Can Gauff top Swiatek? At Surprise Slam, anything can happen
In an interview last weekend, Swiatek’s sports psychologist, Daria Abramowicz, saw the way the bracket was developing and spoke of her client “being — let’s not lie — a clear favorite” to leave Court Philippe Chatrier with the trophy on Saturday.
Makes sense, right? Swiatek is ranked No. 1, on a 34-match winning streak and a past champion at the place. Gauff is still just 18, making her the youngest major finalist since 2004, is ranked 23rd, owned a 14-10 record in 2022 until last week and never previously made it beyond the quarterfinals at a Grand Slam tournament.
Then again, Roland Garros, with its fickle red clay and springtime weather, is the Surprise Slam, one with a long history of smiling upon those who arrive low-seeded or inexperienced, unheralded or unknown, yet become unexpected success stories.
“The clay is a surface that gives a little bit more of a chance to everyone,” said Francesca Schiavone, who was seeded 17th at the 2010 French Open when she became, at 29, the oldest woman since 1969 to win her first Grand Slam title. “Every match is 50-50.”
Put aside one absolute aberration by the name of Rafael Nadal — he of the 111-3 career record and 13 championships on the rust-colored courts made of “terre battue” and headed to another final Sunday after his semifinal opponent, Alexander Zverev, fell and injured himself — and the unpredictability of the French Open truly does seem to apply across the board.
Scan the lists of titlists since tennis’ professional era began in 1968, and you’ll find more people who collected a first major championship at the French Open, 42 — 21 women, 21 men — than the U.S. Open’s 28 (13 women, 15 men), Australian Open’s 24 (13 women, 11 men) or Wimbledon’s 18 (nine women, nine men).
On Saturday, Gauff could become the seventh woman in a row to triumph in Paris without already having won one of the sport’s four most prestigious events, following Garbiñe Muguruza (2016), Jelena Ostapenko (2017), Simona Halep (2018), Ash Barty (2019), Swiatek (2020) and Barbora Krejcikova (2021).
“The tournament is smaller, it’s more cozy,” Halep said, “so I feel like most of the players feel that a Grand Slam is more within reach there.”
Consider, too, that if Swiatek does win, she would be just the third woman in the past quarter-century to win the French Open as its top seed (the others were Halep, Justine Henin in 2007, and 23-time Grand Slam champion Serena Williams in 2013 and 2015).
There’s also this: Of those with only one Grand Slam title, more players attained that status at Roland Garros, 21 — 11 women, 10 men — than at any of the other majors. It’s happened a total of 12 times at the U.S. Open (six women, six men), 11 at the Australian Open (five women, six men), eight at Wimbledon (four women, four men).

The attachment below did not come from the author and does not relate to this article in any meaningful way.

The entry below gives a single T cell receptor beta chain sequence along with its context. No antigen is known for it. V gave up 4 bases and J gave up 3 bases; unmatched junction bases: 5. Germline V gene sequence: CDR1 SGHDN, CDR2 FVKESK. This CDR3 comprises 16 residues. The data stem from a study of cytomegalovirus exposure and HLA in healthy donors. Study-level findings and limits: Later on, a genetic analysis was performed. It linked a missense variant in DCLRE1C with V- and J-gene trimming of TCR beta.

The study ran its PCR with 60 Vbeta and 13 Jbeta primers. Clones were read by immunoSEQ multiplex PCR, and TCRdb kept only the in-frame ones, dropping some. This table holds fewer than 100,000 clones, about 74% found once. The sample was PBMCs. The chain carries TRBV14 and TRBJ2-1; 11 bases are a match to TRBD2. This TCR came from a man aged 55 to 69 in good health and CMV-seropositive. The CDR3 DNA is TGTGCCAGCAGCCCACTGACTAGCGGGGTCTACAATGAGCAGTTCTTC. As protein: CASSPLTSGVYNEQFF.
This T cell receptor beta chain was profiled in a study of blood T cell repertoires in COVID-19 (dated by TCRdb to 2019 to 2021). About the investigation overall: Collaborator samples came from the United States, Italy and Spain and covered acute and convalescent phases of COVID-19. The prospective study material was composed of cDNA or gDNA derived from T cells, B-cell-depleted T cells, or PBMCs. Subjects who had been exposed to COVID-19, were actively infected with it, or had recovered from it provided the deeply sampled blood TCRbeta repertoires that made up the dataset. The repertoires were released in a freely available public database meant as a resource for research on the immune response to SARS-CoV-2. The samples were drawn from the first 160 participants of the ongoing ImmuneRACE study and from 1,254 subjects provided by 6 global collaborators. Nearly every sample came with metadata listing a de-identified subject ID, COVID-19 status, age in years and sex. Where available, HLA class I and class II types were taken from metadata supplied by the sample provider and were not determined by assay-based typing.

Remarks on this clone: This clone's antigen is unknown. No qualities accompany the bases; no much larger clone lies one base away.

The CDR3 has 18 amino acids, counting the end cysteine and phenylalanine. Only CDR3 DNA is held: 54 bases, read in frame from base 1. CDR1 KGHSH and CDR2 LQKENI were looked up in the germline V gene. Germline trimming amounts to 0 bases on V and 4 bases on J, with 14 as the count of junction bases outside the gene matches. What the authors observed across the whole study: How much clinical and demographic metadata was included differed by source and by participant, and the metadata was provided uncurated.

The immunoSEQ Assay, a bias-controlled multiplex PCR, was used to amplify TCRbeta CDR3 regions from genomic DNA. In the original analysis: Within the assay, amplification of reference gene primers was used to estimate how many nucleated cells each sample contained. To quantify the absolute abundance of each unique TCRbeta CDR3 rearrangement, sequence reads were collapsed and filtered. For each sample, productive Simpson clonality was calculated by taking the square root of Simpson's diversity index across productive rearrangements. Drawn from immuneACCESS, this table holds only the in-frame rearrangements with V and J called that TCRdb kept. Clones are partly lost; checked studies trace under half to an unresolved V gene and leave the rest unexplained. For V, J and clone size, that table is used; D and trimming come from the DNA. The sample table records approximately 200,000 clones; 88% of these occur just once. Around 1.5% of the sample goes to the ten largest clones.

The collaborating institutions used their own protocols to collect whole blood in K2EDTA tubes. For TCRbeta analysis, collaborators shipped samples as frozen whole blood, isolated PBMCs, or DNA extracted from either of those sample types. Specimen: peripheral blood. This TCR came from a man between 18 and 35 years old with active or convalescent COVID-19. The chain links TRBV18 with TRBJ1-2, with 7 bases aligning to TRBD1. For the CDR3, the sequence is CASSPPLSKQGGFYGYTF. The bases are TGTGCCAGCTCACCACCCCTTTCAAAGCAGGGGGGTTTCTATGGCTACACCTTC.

And it’s not just the out-of-nowhere champions that make the French Open unique. After all, for all of the Ostapenkos, Albert Costas and Gaston Gaudios in these parts, there have been the Emma Raducanus, Marion Bartolis, Richard Krajiceks and Thomas Johanssons elsewhere. But it’s also the sort of round-by-round uncertainty at Roland Garros that leads to “Who’s that?” male runners-up such as Martin Verkerk in 2003 or low-ranked female semifinalists like No. 59 Martina Trevisan this year, No. 85 Tamara Zidansek last year and No. 131 Nadia Podoroska in 2020.
Day 1 this year saw exits for Muguruza and No. 6 Ons Jabeur, who leads the women’s tour in clay-court wins this season. On Day 2, Krejcikova lost. On Day 3, four-time major champion and former No. 1 Naomi Osaka departed. After just two rounds, only three of the top 10 women’s seeds remained, the first time since 1976 so few were among the last 32 standing.
“These are the rounds,” 11th-seeded American Jessica Pegula observed, “where anything can happen.”
In the men’s field, three of the top four seeds were gone before the quarterfinals were done: No. 1 Novak Djokovic, No. 2 Daniil Medvedev and No. 4 Stefanos Tsitsipas. Djokovic was the defending champion; Tsitsipas was last year’s runner-up.
“This surface is the most demanding one, I think, from various aspects. First, physically, you always need to expect that you’re going to play a shot or two more than any other surface, because of the nature of clay,” said Djokovic, who has won two of his 20 major titles at Roland Garros. “It’s just slow and it requires a lot of effort mentally, emotionally, physically. I think all the players know that.”
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